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From: "Stewart, Peter" <>
Subject: RE: de Thouars and de Faye (Bramley, Surrey) in 'DD' - ?
Date: Tue, 2 Jul 2002 09:36:19 +1000


> -----Original Message-----
> From: [mailto:]
> Sent: Thursday, 27 June 2002 9:39
> To:
> Subject: de Thouars and de Faye (Bramley, Surrey) in 'DD' - ?
>
>
> Wednesday, 26 June, 2002
>
>
> Dear Chris, Rosie, et al.,
>
> Aimery [IV], vicomte de Thouars, is credited being as one of the
> 'companions of the Conqueror' at Hastings.
>
> 1. Is there any track of English landholdings of the
> vicomte de Thouars in Domesday Book? As he died
> in 1093 [per C. Settipani, SGM archives] it would
> be most surprising given his position and service
> if neither he nor one of his sons was a
> landholder in England in 1086.

There's an interesting article about this man by Jane Martindale, *Aimeri of
Thouars and the Poitevin Connection* in _Anglo-Norman Studies_ 7
(Proceedings of the Battle Conference 1984).

She notes that no-one in Domesday Book "could plausibly be identified with"
Aimeri, and records that he was definitely back in Poitou by 1069, when he
made a promise (subsequently kept) to the monks of Saint-Florent de Saumur.
He is supposed to have been released from captivity in the year of Hastings,
but the circumstances and exact timing of this are not known. Martindale is
cautious, but _maybe_ his apparently altruistic participation in the
conquest was a return for some valuable personal favour from William.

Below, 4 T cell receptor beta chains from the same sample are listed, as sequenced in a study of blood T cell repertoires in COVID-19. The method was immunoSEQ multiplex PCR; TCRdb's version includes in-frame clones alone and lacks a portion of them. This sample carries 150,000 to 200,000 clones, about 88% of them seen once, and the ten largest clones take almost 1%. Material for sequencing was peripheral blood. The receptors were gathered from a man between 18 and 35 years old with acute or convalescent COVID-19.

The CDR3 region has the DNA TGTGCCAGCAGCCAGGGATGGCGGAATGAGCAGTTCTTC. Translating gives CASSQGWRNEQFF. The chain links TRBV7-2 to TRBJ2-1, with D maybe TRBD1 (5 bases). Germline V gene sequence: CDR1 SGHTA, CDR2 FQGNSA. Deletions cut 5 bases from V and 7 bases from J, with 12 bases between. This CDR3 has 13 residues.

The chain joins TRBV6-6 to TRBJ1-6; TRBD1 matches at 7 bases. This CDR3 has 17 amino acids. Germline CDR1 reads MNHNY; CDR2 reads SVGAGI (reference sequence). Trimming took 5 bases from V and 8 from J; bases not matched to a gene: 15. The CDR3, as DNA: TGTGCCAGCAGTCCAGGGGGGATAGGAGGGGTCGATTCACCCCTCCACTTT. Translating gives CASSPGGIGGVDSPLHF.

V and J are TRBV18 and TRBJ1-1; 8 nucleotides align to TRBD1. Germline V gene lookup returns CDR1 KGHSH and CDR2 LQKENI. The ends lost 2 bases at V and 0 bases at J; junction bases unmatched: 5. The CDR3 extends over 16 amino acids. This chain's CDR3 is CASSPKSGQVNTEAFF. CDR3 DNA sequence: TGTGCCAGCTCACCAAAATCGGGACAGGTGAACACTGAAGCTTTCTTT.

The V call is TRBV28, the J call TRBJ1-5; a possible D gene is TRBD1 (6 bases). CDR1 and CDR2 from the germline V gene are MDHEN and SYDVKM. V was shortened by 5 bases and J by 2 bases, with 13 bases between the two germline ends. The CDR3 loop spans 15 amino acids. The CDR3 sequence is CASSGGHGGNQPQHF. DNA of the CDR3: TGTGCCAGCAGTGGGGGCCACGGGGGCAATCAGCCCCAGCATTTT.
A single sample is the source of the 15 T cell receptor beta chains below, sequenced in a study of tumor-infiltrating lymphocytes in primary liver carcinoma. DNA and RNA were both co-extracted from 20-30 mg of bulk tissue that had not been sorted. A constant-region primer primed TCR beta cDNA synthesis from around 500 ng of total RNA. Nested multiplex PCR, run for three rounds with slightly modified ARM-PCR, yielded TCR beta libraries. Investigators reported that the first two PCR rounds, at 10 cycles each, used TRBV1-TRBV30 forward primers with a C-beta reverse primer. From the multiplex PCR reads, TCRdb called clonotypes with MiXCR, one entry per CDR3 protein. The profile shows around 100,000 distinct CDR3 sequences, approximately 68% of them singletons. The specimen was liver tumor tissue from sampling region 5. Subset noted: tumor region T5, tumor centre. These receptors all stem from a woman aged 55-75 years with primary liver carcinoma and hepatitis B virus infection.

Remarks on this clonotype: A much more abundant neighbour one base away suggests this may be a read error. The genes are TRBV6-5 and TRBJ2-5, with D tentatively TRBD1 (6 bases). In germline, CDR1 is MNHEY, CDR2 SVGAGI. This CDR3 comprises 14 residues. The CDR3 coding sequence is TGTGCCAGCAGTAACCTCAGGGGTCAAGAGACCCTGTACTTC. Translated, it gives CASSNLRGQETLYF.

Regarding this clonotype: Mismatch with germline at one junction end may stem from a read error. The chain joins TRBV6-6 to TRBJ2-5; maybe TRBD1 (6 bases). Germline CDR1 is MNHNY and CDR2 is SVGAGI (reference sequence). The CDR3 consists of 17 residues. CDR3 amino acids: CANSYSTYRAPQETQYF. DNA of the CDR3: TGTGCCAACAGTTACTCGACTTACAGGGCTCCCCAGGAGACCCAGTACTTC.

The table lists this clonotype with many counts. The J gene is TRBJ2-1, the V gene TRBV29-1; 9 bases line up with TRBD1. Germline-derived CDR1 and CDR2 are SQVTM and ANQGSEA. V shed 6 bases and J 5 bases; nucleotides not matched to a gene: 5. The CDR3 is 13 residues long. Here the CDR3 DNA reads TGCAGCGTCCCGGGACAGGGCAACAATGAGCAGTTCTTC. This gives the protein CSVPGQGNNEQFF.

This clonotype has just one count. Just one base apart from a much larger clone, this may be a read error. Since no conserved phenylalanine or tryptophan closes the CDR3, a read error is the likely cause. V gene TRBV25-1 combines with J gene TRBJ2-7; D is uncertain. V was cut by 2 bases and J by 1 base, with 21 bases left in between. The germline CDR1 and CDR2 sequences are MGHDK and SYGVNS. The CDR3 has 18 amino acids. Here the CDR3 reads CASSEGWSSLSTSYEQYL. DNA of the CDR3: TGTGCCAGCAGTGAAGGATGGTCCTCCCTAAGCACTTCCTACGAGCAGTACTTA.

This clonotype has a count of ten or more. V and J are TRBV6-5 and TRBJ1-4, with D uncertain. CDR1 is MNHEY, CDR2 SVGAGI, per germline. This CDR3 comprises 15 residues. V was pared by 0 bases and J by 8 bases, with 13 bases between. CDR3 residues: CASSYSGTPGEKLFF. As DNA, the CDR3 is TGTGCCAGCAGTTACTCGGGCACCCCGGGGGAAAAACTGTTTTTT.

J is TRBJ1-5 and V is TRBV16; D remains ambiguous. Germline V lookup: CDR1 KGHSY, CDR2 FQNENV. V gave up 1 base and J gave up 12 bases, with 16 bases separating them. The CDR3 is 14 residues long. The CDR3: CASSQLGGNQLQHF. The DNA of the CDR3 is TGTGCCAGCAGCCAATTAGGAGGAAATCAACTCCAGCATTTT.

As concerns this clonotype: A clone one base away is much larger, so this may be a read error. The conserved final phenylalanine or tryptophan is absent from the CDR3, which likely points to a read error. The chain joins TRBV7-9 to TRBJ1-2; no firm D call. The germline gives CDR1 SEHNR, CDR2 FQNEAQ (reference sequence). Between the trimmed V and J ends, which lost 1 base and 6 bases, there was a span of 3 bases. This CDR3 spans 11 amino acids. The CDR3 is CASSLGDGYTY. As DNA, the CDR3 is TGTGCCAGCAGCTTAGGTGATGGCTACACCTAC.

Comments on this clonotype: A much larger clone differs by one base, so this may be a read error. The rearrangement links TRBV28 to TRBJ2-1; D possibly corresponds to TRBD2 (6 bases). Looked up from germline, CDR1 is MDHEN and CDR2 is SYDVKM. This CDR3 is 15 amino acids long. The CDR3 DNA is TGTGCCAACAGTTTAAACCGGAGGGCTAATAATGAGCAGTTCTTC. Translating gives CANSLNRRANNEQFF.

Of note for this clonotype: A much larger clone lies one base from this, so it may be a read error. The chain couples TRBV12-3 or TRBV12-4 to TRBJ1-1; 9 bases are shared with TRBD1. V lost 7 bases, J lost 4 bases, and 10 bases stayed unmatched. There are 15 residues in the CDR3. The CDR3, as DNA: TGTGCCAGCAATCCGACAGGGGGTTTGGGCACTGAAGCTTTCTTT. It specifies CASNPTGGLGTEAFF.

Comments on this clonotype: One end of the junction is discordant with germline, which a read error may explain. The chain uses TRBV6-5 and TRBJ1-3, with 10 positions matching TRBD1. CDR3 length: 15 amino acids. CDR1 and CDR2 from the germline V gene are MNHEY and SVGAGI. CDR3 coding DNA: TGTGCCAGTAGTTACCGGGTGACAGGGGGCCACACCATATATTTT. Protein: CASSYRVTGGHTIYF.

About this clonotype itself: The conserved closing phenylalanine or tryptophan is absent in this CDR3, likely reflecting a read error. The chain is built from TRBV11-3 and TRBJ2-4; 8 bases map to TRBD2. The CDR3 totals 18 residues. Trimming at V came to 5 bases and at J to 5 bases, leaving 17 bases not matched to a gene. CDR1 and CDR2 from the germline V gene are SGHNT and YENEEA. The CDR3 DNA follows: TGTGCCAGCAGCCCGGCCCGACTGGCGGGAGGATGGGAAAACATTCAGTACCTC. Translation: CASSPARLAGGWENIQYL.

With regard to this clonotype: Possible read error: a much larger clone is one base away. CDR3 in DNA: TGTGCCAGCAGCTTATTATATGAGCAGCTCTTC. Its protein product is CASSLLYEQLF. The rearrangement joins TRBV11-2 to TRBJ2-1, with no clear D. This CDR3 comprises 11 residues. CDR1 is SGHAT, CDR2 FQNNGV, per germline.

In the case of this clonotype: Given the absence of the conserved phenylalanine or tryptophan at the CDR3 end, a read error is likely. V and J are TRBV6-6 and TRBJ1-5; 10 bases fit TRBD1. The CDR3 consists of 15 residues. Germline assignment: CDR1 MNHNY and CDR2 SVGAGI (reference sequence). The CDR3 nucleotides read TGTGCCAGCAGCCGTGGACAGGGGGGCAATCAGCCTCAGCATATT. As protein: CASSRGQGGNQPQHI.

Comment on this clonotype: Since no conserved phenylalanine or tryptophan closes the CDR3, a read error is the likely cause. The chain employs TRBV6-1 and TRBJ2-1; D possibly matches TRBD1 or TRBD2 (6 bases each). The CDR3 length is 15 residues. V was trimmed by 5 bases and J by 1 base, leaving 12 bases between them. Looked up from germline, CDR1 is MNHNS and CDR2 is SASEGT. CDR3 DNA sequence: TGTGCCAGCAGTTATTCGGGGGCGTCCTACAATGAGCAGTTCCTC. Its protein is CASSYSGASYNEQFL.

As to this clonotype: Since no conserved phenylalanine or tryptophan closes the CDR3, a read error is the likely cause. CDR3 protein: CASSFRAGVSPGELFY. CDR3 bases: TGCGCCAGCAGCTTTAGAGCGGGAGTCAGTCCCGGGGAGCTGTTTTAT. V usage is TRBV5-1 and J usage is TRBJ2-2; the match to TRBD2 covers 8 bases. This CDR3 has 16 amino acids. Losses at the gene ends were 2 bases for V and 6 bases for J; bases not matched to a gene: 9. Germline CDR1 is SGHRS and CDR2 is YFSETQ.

Martindale quotes Jacques Boussard's statement that the viscount of Thouars
was "the most powerful vassal" of the count of Poitou in the 11th century
[from _Le gouvernement d'Henri II PlantagenĂȘt_ (Paris, 1956)], and she
points out "how difficult it would have been for Aimeri to have become
involved in the process of the Normans' settlement and colonisation of
England" due to his commitments in Poitou, adding that he was "no landless
knight who needed to seek his fortune in October 1066".

Notably, Martindale says that Aimeri "was twice married, firstly to
Orengardis and secondly to Amelina". The first was Aurengarde de Mauléon,
dead before 1070. ES gives him a third wife in between these two ladies,
called Marie (living 1080). This strikes me as an unusual given name at that
time in France - I wonder if it was rather a mistranscription, and she was
actually the same person as Amelina (living 1093, whose family is unknown).

Peter Stewart


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